It’s not just lead. There are concerns over contamination from pesticides or disinfecting agents causing cancer clusters to pop up in South Carolina. And, a recent report of nearly 50,000 public water systems in the US revealed that between 2010 and 2015, more than 22,000 utilities were providing water through public systems containing radium, a radioactive cancer-causing element. Public water utilities in 27 states had water exceeding the EPA’s legal limits for radium, and it is estimated 38% of Americans are drinking tap water with this radioactive element that far exceeds the safety levels set in 2006 by California’s state scientists.(2)
These types of reports demonstrate evidence to the contrary for proponents of tap water safety. Add to that valid concerns over fluoride, which has been removed in several cities such as San Jose and Portland by voted legislation, and you’ve got more than enough reason to be concerned over the quality and safety of your tap water. It’s driven the market for things like Brita filters or reverse osmosis systems, to remove the unwanted substances from our tap water – much in the same way the market has demanded more organic food options.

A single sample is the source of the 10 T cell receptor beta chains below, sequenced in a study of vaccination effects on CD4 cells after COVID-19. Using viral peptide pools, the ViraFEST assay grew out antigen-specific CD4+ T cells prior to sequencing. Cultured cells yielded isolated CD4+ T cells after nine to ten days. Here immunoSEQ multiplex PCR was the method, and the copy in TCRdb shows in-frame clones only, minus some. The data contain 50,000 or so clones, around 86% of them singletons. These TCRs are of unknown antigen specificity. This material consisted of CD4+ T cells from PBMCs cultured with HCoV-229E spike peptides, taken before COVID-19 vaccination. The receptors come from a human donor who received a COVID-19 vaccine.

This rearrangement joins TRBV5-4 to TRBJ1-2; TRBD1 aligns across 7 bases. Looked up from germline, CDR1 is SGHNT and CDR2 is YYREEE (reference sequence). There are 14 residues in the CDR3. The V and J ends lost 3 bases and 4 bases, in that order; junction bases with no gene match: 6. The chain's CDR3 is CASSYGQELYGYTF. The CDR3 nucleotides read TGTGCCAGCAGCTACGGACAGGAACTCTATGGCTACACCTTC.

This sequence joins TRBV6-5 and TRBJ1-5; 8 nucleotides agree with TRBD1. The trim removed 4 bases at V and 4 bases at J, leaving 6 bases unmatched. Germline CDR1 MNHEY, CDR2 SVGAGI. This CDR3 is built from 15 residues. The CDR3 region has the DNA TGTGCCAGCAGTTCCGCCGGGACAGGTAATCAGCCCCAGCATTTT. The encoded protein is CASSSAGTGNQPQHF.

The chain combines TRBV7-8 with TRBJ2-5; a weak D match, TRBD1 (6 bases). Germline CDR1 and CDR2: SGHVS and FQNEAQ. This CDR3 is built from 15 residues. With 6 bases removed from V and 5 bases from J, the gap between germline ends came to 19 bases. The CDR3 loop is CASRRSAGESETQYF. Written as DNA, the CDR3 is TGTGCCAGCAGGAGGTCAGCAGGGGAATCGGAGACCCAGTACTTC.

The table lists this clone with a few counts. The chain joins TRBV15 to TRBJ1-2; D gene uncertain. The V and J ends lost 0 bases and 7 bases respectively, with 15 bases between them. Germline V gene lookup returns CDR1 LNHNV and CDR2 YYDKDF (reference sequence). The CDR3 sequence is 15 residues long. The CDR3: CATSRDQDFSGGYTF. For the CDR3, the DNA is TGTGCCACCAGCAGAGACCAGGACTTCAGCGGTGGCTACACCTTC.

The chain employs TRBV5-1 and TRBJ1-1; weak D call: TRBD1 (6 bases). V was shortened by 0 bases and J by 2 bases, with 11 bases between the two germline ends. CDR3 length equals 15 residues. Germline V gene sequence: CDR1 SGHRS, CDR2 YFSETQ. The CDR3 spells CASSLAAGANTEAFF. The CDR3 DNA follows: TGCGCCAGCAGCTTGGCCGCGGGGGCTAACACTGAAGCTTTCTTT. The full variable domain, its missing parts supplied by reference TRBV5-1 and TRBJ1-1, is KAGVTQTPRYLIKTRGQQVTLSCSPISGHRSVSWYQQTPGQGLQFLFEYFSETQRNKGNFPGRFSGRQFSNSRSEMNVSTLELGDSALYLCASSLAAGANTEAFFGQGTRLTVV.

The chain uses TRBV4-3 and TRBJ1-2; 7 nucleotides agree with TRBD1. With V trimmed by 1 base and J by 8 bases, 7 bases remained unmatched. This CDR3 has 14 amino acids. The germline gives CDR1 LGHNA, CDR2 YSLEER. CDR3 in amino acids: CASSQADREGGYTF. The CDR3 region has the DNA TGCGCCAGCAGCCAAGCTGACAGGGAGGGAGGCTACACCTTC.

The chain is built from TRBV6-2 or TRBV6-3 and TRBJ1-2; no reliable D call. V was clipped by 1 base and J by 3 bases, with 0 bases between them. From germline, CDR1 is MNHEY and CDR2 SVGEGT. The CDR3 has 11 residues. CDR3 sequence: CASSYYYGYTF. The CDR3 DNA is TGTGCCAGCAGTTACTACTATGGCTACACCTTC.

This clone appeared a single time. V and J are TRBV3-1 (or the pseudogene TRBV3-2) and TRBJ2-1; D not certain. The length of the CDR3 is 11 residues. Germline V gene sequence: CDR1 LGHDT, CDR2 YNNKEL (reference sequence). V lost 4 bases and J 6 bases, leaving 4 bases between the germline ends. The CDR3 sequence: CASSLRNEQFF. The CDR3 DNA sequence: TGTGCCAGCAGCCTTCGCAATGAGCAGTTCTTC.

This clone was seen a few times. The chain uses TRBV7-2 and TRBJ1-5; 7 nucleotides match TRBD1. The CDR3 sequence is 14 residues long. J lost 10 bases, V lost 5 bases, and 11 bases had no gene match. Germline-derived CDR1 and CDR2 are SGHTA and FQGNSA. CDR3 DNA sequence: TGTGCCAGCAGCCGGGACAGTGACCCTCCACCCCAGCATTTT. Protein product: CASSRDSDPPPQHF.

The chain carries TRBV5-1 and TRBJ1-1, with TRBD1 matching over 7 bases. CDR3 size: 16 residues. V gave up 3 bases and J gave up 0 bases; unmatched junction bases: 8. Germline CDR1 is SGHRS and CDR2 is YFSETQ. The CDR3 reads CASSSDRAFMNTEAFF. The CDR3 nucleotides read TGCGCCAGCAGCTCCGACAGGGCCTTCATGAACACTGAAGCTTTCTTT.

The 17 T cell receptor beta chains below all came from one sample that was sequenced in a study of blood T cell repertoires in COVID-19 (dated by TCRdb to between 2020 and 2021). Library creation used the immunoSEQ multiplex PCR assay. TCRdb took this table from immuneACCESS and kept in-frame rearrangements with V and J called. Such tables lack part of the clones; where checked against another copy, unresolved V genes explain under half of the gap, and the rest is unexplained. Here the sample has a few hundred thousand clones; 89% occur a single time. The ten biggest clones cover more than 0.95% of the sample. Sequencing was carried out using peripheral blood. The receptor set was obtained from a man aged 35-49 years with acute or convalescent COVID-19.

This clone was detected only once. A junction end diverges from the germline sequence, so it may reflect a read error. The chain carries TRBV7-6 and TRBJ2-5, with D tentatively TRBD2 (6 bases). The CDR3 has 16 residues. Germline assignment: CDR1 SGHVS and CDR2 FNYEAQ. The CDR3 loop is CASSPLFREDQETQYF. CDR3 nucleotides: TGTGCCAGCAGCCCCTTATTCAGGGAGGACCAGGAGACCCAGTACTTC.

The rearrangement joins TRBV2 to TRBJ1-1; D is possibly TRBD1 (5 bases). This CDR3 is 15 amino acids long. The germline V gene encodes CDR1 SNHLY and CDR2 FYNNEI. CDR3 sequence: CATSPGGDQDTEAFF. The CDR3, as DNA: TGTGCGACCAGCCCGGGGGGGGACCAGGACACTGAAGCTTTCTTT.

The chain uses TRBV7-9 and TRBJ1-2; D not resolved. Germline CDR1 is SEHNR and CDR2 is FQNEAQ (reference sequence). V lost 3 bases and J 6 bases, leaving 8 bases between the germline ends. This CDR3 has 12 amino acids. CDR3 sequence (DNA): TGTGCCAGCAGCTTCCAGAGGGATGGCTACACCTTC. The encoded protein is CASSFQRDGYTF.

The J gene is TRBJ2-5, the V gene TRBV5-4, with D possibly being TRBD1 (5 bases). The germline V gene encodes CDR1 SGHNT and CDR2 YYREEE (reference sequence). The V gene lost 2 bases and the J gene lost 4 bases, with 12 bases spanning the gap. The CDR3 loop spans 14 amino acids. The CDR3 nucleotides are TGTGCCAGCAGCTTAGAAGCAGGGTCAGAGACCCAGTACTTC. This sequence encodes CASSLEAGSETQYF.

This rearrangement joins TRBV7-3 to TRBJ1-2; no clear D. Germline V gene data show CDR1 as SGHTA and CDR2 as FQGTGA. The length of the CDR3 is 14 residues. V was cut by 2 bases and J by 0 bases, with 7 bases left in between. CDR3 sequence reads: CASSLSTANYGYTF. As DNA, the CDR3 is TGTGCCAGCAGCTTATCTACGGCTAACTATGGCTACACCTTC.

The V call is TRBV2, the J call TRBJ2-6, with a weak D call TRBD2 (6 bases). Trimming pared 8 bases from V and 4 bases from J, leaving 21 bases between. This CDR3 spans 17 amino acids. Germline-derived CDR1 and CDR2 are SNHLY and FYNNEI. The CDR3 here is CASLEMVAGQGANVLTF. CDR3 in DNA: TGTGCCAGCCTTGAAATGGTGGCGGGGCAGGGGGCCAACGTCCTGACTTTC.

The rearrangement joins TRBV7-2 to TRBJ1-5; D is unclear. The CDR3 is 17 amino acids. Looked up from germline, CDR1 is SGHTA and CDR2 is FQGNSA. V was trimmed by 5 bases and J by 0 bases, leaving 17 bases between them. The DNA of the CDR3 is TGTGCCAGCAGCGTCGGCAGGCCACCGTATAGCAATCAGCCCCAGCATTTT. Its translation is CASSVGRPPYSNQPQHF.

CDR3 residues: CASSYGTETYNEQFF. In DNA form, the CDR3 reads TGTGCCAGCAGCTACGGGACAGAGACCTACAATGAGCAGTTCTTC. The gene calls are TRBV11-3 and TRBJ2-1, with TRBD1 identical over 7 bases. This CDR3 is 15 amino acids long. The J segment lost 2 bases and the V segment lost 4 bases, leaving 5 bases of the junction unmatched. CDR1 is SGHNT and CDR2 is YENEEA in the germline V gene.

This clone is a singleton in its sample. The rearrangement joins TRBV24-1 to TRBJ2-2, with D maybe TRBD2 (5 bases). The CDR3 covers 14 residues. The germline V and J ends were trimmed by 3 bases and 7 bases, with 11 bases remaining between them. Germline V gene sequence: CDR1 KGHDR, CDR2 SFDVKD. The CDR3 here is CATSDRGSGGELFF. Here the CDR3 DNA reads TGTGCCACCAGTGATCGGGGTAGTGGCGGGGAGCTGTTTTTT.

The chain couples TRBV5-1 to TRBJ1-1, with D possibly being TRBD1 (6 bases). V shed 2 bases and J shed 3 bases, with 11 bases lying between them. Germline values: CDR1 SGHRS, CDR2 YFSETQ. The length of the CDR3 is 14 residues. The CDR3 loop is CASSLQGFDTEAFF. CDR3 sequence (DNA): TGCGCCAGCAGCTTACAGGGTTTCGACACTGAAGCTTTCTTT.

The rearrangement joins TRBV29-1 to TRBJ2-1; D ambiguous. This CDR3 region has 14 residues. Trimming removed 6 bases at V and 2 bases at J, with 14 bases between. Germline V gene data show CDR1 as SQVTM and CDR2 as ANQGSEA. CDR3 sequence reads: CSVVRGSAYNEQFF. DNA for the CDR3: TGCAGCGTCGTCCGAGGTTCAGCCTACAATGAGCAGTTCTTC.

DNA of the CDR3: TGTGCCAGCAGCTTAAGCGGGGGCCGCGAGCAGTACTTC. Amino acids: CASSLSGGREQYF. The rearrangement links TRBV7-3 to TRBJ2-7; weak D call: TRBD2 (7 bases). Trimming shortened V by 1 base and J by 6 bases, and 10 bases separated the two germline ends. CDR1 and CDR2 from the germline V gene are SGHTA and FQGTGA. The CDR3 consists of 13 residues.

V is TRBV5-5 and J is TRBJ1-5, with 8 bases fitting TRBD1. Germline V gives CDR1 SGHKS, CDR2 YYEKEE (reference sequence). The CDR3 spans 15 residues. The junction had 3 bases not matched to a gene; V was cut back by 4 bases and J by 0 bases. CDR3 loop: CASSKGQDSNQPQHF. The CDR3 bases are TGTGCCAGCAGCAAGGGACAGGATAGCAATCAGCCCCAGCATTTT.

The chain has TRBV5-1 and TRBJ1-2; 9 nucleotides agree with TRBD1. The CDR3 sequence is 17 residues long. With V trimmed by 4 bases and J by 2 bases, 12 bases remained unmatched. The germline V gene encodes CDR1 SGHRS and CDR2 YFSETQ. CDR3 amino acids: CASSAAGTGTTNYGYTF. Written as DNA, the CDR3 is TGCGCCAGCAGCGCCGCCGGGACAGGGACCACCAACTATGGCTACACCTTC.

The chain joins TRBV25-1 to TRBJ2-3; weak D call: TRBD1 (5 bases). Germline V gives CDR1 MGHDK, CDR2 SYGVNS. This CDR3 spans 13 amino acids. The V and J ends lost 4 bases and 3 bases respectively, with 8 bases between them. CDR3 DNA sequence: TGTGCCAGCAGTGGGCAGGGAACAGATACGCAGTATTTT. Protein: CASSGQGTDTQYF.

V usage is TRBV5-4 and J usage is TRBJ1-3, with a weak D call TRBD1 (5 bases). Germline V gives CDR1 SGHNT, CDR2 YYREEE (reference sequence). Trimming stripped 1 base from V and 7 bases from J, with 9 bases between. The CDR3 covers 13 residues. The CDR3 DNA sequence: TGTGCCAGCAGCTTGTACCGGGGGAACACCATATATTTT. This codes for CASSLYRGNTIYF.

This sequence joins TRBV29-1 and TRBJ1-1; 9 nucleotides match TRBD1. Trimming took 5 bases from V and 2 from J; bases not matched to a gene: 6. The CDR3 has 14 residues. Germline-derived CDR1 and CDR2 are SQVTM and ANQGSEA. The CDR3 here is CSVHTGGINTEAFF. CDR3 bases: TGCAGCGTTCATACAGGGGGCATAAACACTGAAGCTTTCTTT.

Eating or growing organic doesn’t mean you don’t consider food safety in storage and preparation, nor are you any more protected from bacteria like e.coli or salmonella, which affect over 3 million people with food poisoning every year. People are meant to be responsible themselves.
The push behind the negative press over raw water seems to be coming primarily from the biggest heads in the bottled beverage industry. Their push is likely not driven by a desire for public protection – these are, after all, the same people who largely contributed to our current child and adult diabetes and obesity epidemics, according to studies by places like the Institute of Medicine, the Departments of Nutrition and Epidemiology, and just common sense. Maybe it’s because they recognize the same trend in water that is happening in organic foods and GMO labeling efforts – which has cost industry giants who profit from cheap, processed, unhealthy, and disease-inducing food billions of dollars, and significant market share.